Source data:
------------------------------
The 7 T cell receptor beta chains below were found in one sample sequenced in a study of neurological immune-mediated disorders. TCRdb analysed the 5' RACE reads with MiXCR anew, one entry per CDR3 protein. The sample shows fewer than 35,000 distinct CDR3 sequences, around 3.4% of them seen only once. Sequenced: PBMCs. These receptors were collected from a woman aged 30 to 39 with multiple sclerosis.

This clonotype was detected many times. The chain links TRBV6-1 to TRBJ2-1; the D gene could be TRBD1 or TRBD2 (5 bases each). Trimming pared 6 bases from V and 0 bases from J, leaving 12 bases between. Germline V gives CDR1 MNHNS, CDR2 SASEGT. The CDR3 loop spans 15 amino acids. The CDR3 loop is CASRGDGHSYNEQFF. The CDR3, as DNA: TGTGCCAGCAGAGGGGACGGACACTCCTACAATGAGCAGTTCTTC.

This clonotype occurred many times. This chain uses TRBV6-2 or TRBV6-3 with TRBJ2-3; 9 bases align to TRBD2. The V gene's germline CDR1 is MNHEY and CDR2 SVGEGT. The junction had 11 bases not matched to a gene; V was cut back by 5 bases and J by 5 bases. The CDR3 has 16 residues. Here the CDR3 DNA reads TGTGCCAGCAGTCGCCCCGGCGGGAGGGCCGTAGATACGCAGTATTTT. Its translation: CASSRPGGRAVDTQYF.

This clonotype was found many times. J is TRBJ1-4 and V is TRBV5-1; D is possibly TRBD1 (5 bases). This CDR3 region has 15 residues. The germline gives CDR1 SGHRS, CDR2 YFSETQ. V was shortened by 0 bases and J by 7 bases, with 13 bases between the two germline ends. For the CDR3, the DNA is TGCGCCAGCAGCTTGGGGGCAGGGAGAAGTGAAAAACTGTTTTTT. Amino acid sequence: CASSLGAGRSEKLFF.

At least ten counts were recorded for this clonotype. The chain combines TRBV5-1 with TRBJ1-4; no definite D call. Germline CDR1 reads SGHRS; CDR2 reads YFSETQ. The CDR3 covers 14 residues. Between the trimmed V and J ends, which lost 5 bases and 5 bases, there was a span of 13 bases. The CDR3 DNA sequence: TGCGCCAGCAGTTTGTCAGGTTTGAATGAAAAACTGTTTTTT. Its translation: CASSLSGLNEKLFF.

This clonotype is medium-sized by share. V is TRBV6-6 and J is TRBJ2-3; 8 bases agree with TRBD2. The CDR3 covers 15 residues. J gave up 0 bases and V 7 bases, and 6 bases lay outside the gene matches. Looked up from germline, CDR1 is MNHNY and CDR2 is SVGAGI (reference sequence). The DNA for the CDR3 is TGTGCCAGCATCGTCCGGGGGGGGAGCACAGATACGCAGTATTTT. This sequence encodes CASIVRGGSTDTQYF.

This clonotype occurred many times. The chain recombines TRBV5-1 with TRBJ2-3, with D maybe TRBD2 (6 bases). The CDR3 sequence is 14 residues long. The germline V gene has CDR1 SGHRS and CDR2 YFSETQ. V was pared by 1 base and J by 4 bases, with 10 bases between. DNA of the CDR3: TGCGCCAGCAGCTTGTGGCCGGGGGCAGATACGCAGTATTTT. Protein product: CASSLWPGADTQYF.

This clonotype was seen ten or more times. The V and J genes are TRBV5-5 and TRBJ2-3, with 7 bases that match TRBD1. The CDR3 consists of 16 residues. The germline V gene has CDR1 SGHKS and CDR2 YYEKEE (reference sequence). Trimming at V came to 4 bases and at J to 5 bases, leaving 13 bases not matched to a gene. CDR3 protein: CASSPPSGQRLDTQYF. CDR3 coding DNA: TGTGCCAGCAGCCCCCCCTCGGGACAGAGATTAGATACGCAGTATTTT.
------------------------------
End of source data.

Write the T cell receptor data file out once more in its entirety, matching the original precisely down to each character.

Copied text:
The 7 T cell receptor beta chains below were found in one sample sequenced in a study of neurological immune-mediated disorders. TCRdb analysed the 5' RACE reads with MiXCR anew, one entry per CDR3 protein. The sample shows fewer than 35,000 distinct CDR3 sequences, around 3.4% of them seen only once. Sequenced: PBMCs. These receptors were collected from a woman aged 30 to 39 with multiple sclerosis.

This clonotype was detected many times. The chain links TRBV6-1 to TRBJ2-1; the D gene could be TRBD1 or TRBD2 (5 bases each). Trimming pared 6 bases from V and 0 bases from J, leaving 12 bases between. Germline V gives CDR1 MNHNS, CDR2 SASEGT. The CDR3 loop spans 15 amino acids. The CDR3 loop is CASRGDGHSYNEQFF. The CDR3, as DNA: TGTGCCAGCAGAGGGGACGGACACTCCTACAATGAGCAGTTCTTC.

This clonotype occurred many times. This chain uses TRBV6-2 or TRBV6-3 with TRBJ2-3; 9 bases align to TRBD2. The V gene's germline CDR1 is MNHEY and CDR2 SVGEGT. The junction had 11 bases not matched to a gene; V was cut back by 5 bases and J by 5 bases. The CDR3 has 16 residues. Here the CDR3 DNA reads TGTGCCAGCAGTCGCCCCGGCGGGAGGGCCGTAGATACGCAGTATTTT. Its translation: CASSRPGGRAVDTQYF.

This clonotype was found many times. J is TRBJ1-4 and V is TRBV5-1; D is possibly TRBD1 (5 bases). This CDR3 region has 15 residues. The germline gives CDR1 SGHRS, CDR2 YFSETQ. V was shortened by 0 bases and J by 7 bases, with 13 bases between the two germline ends. For the CDR3, the DNA is TGCGCCAGCAGCTTGGGGGCAGGGAGAAGTGAAAAACTGTTTTTT. Amino acid sequence: CASSLGAGRSEKLFF.

At least ten counts were recorded for this clonotype. The chain combines TRBV5-1 with TRBJ1-4; no definite D call. Germline CDR1 reads SGHRS; CDR2 reads YFSETQ. The CDR3 covers 14 residues. Between the trimmed V and J ends, which lost 5 bases and 5 bases, there was a span of 13 bases. The CDR3 DNA sequence: TGCGCCAGCAGTTTGTCAGGTTTGAATGAAAAACTGTTTTTT. Its translation: CASSLSGLNEKLFF.

This clonotype is medium-sized by share. V is TRBV6-6 and J is TRBJ2-3; 8 bases agree with TRBD2. The CDR3 covers 15 residues. J gave up 0 bases and V 7 bases, and 6 bases lay outside the gene matches. Looked up from germline, CDR1 is MNHNY and CDR2 is SVGAGI (reference sequence). The DNA for the CDR3 is TGTGCCAGCATCGTCCGGGGGGGGAGCACAGATACGCAGTATTTT. This sequence encodes CASIVRGGSTDTQYF.

This clonotype occurred many times. The chain recombines TRBV5-1 with TRBJ2-3, with D maybe TRBD2 (6 bases). The CDR3 sequence is 14 residues long. The germline V gene has CDR1 SGHRS and CDR2 YFSETQ. V was pared by 1 base and J by 4 bases, with 10 bases between. DNA of the CDR3: TGCGCCAGCAGCTTGTGGCCGGGGGCAGATACGCAGTATTTT. Protein product: CASSLWPGADTQYF.

This clonotype was seen ten or more times. The V and J genes are TRBV5-5 and TRBJ2-3, with 7 bases that match TRBD1. The CDR3 consists of 16 residues. The germline V gene has CDR1 SGHKS and CDR2 YYEKEE (reference sequence). Trimming at V came to 4 bases and at J to 5 bases, leaving 13 bases not matched to a gene. CDR3 protein: CASSPPSGQRLDTQYF. CDR3 coding DNA: TGTGCCAGCAGCCCCCCCTCGGGACAGAGATTAGATACGCAGTATTTT.